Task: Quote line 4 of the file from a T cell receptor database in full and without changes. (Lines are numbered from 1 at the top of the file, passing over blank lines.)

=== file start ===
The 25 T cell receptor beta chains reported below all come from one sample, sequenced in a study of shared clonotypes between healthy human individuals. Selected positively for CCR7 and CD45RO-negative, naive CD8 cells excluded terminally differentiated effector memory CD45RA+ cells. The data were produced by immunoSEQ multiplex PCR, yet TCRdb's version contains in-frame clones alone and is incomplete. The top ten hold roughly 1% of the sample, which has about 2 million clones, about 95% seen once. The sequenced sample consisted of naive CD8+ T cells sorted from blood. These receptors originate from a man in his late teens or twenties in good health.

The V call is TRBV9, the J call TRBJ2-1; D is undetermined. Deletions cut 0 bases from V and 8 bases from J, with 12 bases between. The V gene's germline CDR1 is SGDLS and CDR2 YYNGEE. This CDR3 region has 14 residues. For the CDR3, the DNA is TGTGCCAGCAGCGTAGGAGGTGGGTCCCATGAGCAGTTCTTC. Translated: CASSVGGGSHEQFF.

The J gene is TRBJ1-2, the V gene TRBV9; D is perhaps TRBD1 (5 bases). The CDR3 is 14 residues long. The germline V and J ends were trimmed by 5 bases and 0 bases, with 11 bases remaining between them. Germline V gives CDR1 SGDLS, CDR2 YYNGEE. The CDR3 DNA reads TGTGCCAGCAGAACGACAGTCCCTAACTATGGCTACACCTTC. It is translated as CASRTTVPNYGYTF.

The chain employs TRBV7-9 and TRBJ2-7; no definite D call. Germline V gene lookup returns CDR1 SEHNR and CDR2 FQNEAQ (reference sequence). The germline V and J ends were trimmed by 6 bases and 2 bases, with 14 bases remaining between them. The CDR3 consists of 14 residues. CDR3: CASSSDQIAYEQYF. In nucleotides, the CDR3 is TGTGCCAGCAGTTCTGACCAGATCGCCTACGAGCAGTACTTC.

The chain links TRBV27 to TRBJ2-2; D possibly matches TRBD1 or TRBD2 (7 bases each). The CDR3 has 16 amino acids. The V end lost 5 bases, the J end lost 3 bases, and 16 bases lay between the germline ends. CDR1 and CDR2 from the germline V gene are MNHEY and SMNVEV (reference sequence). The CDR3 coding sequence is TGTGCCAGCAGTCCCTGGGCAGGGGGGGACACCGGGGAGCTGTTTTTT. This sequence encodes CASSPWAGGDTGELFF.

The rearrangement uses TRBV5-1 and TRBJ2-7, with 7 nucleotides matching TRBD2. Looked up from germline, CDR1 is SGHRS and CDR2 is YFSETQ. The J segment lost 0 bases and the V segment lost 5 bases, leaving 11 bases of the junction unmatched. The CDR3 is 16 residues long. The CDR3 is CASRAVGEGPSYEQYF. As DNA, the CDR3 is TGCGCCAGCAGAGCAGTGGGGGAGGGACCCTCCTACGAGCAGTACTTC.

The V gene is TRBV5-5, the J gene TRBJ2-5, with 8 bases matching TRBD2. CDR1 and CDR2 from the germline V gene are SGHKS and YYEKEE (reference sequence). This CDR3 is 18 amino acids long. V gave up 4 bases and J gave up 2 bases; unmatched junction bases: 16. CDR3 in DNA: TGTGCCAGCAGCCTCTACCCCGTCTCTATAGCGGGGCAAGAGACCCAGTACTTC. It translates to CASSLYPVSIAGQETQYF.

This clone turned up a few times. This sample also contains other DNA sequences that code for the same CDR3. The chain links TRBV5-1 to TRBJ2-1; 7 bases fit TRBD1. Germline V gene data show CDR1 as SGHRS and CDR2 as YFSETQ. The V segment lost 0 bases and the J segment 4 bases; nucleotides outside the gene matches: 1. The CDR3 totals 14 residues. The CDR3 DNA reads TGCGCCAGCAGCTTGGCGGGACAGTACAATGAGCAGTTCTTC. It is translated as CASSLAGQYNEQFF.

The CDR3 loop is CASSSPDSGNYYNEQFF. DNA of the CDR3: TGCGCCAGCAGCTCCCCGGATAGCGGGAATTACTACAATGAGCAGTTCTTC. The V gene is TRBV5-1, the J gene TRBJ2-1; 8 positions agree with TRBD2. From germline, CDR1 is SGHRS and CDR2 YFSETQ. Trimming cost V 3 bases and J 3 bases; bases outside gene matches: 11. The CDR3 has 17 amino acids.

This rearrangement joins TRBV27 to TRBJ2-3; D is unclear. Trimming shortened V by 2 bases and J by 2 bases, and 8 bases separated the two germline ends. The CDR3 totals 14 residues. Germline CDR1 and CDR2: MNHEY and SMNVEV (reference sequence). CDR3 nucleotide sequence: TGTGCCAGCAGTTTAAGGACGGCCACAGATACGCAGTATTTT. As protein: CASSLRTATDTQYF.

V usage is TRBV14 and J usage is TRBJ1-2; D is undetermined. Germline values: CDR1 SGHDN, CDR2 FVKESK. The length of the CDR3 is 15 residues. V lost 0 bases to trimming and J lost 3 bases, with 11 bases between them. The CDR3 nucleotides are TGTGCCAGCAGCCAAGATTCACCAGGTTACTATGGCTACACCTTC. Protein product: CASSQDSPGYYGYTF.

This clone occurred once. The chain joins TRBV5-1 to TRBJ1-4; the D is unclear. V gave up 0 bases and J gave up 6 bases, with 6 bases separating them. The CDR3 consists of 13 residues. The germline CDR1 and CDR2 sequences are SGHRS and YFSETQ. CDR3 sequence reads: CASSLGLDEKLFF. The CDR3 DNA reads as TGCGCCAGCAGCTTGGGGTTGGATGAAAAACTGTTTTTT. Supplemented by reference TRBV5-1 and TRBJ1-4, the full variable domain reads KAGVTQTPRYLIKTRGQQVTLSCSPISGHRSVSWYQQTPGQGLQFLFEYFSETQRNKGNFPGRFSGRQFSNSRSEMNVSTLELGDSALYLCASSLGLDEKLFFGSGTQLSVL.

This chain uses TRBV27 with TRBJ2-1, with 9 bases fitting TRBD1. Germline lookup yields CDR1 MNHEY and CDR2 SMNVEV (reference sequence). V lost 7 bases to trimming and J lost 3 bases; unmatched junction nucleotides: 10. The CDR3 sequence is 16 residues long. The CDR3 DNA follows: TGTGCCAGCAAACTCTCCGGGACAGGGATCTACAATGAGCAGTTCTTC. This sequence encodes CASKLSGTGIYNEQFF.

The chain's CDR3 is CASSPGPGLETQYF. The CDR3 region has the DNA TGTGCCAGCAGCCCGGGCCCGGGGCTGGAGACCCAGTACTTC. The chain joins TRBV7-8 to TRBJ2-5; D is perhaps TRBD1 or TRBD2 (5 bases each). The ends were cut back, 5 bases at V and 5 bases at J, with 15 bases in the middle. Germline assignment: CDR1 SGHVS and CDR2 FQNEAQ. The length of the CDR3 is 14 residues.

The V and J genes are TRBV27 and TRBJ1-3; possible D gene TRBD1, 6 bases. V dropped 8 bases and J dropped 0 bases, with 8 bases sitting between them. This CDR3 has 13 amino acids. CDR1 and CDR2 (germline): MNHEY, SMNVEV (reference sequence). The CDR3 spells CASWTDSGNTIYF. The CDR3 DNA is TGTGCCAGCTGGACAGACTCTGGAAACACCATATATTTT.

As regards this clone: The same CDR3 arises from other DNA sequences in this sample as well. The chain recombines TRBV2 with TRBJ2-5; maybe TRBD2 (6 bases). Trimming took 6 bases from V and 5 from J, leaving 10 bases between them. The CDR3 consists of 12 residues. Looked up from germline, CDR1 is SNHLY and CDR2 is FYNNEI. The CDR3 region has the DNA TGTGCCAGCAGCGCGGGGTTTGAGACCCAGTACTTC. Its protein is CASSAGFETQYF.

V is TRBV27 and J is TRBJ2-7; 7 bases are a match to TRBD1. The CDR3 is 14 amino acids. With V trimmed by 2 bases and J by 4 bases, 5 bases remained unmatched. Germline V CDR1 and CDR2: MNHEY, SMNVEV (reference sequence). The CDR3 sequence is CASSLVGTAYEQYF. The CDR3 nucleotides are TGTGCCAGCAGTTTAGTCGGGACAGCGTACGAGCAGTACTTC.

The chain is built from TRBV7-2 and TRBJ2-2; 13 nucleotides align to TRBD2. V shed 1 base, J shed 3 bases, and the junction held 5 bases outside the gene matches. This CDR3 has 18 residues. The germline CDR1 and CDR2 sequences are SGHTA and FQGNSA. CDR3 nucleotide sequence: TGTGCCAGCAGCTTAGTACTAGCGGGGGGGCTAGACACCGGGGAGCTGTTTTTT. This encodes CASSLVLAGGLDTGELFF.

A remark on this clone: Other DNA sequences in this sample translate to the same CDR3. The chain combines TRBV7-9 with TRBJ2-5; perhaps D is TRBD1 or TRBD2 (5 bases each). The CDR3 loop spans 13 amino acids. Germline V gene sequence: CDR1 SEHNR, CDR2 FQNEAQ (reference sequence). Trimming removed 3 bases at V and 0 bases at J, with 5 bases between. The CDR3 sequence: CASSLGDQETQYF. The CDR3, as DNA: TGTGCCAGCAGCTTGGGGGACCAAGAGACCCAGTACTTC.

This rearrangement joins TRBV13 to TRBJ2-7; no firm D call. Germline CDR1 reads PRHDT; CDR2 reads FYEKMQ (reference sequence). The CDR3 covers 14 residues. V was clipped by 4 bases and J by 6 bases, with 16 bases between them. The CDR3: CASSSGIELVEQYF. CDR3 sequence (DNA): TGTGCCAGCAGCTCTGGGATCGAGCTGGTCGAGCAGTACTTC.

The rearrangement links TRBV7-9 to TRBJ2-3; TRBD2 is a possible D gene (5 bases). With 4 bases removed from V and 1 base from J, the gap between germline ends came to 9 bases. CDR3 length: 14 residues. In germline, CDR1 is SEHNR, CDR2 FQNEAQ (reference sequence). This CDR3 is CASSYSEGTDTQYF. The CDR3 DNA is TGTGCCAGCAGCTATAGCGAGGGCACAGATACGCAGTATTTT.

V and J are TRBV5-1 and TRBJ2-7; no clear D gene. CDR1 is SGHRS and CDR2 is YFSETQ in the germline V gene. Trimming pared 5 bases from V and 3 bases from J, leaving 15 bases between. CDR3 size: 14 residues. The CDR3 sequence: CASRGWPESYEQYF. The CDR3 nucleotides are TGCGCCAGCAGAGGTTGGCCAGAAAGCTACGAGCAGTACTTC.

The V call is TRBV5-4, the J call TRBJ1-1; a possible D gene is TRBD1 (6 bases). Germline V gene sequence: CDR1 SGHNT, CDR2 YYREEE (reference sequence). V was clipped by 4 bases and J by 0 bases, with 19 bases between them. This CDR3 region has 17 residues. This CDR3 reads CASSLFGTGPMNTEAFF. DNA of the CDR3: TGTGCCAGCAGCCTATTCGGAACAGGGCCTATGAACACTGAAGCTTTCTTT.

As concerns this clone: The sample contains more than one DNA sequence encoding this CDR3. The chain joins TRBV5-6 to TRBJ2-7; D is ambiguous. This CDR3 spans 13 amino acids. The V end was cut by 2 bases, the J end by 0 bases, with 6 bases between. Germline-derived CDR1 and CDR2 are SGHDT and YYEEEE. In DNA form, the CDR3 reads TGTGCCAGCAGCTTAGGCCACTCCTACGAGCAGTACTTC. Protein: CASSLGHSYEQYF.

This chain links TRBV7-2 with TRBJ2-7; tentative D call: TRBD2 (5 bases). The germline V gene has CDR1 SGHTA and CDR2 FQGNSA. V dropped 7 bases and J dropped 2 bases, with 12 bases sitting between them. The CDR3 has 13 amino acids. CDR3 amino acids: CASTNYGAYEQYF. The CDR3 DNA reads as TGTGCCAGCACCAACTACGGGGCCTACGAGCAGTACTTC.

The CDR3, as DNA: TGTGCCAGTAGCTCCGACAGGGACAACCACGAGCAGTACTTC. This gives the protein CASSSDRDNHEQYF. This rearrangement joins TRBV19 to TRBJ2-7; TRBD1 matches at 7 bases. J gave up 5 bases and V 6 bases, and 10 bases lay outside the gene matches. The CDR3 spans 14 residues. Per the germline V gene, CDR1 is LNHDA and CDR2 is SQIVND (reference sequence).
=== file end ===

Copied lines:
The chain employs TRBV7-9 and TRBJ2-7; no definite D call. Germline V gene lookup returns CDR1 SEHNR and CDR2 FQNEAQ (reference sequence). The germline V and J ends were trimmed by 6 bases and 2 bases, with 14 bases remaining between them. The CDR3 consists of 14 residues. CDR3: CASSSDQIAYEQYF. In nucleotides, the CDR3 is TGTGCCAGCAGTTCTGACCAGATCGCCTACGAGCAGTACTTC.